Marvin Rees: Bristol’s future Mayor?
By any stretch of the imagination it was an outstanding achievement, by 40 year old Marvin Rees. To win the Labour party nomination to stand for the new post of directly elected Mayor for Bristol, Rees had to beat a former MP and two former leaders of the council to win.
‘where did this guy come from, how did he beat these political heavyweights?
Marvin’s victory was no fluke. His journey to this point – he still has a long way to go - has been over a decade long, with some considerable obstacles, the likes of which would have defeated many, but not Marvin.
With OBV’s work in Bristol we came across Marvin as a BBC reporter and community activist. He took part in two of our mentoring schemes; one at Westminster and another with the then Commission for Racial Equality. Very earlier on the local party recognized his talent as a good communicator and someone with solid views about social and racial equality. We had urged many of the schemes participants to put themselves forward to become councilor candidates. Rees was thrilled when the local party invited him to stand for local elections.
But there was a snag: More than 10 years ago there was only one Black councilor-Shirley Marshal- out 55 local representatives. Marshall blazed the trial becoming the first Black councilor in the city. Marvin was asked to stand against her. He was bitterly uncomfortable about the proposal: ‘One in, one out’ he suggested. He sought advice from myself and his local church.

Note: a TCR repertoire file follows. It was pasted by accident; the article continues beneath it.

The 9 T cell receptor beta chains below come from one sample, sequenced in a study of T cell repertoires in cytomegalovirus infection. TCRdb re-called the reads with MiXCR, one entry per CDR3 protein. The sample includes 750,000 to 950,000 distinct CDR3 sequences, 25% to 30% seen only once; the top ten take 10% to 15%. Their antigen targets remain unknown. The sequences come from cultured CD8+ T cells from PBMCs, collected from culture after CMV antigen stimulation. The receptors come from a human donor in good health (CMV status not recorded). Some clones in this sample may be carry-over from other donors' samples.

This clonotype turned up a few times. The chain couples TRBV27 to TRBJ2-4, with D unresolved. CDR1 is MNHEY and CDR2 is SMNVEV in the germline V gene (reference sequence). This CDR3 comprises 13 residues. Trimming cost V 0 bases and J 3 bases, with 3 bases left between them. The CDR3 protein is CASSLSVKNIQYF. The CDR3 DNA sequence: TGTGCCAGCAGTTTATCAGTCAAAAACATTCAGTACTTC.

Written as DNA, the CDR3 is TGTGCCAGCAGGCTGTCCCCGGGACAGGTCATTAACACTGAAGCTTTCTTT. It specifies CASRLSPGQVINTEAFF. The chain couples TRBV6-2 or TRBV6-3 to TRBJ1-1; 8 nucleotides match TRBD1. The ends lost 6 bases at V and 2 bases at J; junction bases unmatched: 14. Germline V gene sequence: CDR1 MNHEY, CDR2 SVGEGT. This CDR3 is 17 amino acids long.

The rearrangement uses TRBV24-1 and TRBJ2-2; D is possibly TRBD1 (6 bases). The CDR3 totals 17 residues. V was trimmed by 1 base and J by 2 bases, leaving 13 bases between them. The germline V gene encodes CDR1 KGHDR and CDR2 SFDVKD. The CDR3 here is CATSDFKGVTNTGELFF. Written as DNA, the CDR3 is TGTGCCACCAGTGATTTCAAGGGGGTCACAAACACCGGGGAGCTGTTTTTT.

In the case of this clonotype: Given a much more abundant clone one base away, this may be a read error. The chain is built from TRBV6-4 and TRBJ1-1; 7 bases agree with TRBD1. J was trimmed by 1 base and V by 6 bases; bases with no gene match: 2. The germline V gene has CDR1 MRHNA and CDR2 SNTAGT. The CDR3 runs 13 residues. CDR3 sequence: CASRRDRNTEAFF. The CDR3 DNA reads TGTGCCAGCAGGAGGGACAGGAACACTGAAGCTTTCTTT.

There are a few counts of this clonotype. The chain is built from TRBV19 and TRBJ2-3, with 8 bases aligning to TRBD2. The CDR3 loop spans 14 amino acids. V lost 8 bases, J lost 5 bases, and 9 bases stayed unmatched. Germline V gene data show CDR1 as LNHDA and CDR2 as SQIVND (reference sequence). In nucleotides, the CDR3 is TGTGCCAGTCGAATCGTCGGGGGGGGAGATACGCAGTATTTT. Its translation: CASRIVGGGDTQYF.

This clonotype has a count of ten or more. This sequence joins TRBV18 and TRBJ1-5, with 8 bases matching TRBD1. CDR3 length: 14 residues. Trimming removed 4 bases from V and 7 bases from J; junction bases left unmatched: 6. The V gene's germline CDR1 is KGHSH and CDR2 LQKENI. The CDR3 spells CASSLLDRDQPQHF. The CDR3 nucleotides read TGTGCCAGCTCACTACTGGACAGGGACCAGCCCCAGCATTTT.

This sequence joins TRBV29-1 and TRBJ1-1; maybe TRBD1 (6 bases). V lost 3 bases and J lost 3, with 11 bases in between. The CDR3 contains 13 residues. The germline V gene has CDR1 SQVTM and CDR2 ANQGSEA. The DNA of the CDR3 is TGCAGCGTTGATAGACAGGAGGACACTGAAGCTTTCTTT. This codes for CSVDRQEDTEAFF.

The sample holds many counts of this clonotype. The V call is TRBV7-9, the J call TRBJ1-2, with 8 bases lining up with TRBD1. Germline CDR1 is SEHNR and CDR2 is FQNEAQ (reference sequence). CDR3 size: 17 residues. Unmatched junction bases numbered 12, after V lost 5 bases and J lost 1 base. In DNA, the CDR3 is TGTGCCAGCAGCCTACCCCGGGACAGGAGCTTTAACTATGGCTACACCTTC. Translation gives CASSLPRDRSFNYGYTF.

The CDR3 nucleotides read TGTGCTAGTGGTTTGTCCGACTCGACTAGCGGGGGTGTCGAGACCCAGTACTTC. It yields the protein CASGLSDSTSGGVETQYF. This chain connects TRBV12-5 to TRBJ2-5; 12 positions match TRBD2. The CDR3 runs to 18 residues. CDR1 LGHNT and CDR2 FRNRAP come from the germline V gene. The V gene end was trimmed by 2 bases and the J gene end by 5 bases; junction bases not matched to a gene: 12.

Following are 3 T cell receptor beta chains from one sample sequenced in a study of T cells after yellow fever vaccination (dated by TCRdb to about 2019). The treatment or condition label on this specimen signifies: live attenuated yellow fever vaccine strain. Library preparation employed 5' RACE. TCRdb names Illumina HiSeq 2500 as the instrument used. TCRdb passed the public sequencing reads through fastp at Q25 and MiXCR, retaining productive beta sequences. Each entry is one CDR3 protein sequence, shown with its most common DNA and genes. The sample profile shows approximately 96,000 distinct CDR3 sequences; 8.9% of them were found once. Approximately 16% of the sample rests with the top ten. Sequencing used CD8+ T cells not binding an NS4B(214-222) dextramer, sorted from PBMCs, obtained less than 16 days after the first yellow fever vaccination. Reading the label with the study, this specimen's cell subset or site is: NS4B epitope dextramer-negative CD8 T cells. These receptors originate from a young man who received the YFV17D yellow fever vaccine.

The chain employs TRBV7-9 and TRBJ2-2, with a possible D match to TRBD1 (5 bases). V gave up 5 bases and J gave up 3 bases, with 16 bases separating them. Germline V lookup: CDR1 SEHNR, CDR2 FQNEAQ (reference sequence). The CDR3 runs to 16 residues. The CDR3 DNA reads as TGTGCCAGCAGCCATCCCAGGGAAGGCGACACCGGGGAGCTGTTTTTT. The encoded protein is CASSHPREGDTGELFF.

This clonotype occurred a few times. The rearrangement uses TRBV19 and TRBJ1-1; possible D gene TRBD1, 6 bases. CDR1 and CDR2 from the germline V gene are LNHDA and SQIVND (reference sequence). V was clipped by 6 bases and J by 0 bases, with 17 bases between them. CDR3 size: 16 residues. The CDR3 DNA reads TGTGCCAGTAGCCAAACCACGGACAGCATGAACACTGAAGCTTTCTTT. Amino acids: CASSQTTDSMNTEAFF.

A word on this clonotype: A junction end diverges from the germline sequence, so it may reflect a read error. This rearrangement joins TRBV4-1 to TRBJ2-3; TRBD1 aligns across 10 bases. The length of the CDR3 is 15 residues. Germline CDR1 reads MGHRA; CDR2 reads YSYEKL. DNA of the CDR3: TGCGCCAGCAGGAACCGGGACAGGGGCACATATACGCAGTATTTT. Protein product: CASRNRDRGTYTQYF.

I told him :
‘This will be one of many critical decisions that will define who you are, Marvin’
‘No one will lambast if you stand against Shirley, but if you say no now, you’ll never be afraid to make the right decision in the future’
The non-political church instinctively agreed. Shocked party bosses were furious at the decision Rees had made not to stand against Shirley. A year later they declined his request to be on the slate to fight for a Parliamentary seat.
When speaking to Black audiences up and down the country I often tell Marvin’s story, which is usually met with a spontaneous round of applause. I would phone Marvin to inform him our the audience responded. He later told me that knowing how people responded would lift him from the any doubt that he’d made the right decision.
In the interim years he would be selected to study at one of America’s finest academic institutions Yale, on an international leadership programme, then back to his city to work with community groups, his church and the local political party.
Now this young, who against all the odds stands on the brink of not only becoming Bristol’s first directly elected Mayor, but also the first Black Mayor of any major city UK and indeed Europe. Moreover, this bright young man who will campaign for this historical post in this very historical city will do so with his integrity well and truly intact.
Well done Marvin and good luck in the future.